“Victory for Baby P” screamed the Sun, as heads rolled in Haringey. No, guys – Baby P is dead. There’s no victory here.
The Sun, over the last week or two, has run a very nasty campaign in which they’ve ‘named and shamed’ social workers and demanded their dismissal. Local Lib Dem MP Lynn Featherstone has worked hard to build her own career by cheer leading the witch hunt. Tory leader David Cameron has joined the ritual condemnations of staff, saying “It’s good that some of the people have been named and been suspended” – and is calling for their pay to be stopped.
The ‘victory’ for the witch hunters is that three senior staff have been suspended, and another three are under review. Are they culpable? It’s hard to know – because Children’s Secretary Ed Balls has refused to publish the enquiry report.
Human beings make mistakes. We know that, for the simple reason that most of us do it from time to time. Possibly even Sun journalists and career-minded MPs get stuff wrong sometimes. Condemning individuals here is not particularly useful. The tragic death of Baby P wasn’t caused by an evil social worker trying to kill him. Almost certainly, we’re looking at a series of system failures – around resources and workloads, procedures, training, supervision and so on.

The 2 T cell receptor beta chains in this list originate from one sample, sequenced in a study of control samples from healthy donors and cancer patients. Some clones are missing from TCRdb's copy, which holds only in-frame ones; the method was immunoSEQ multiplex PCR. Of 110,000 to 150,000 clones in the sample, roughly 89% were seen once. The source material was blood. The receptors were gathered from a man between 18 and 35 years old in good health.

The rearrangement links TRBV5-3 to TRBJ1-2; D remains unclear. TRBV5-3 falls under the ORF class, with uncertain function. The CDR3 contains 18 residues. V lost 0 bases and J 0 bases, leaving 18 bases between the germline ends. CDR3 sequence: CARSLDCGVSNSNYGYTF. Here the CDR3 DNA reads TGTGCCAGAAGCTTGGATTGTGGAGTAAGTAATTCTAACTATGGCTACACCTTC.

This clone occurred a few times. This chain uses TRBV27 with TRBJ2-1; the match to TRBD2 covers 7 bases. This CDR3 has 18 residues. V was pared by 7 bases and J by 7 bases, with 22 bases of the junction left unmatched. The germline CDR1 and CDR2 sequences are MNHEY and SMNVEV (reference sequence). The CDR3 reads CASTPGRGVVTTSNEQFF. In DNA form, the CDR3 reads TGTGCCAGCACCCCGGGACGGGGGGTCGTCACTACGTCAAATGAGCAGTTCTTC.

We’ve already heard from a senior social worker at Haringey about the culture of bullying and the massive workloads. She flagged up her concerns long before Baby P died, incidentally. If individual social workers were stressed, overworked and bullied, there’s a good chance that they weren’t doing the job that we (and they) would want them to.
Child protection is way too important to leave to the likes of the Sun and David Cameron. If we can stop the hysterical witch hunt for a moment or two, it’s worth thinking about what needs to happen. It’s too late for Baby P, but not for other children who are abused or at risk of abuse. What needs to be happening is a careful, honest detailed review of why Baby P died, and what lessons need to be learned. Then we need to look at the resources, training and structures that are needed to implement change at national level. It might be more fun shrieking at individual social workers – but children deserve better than that.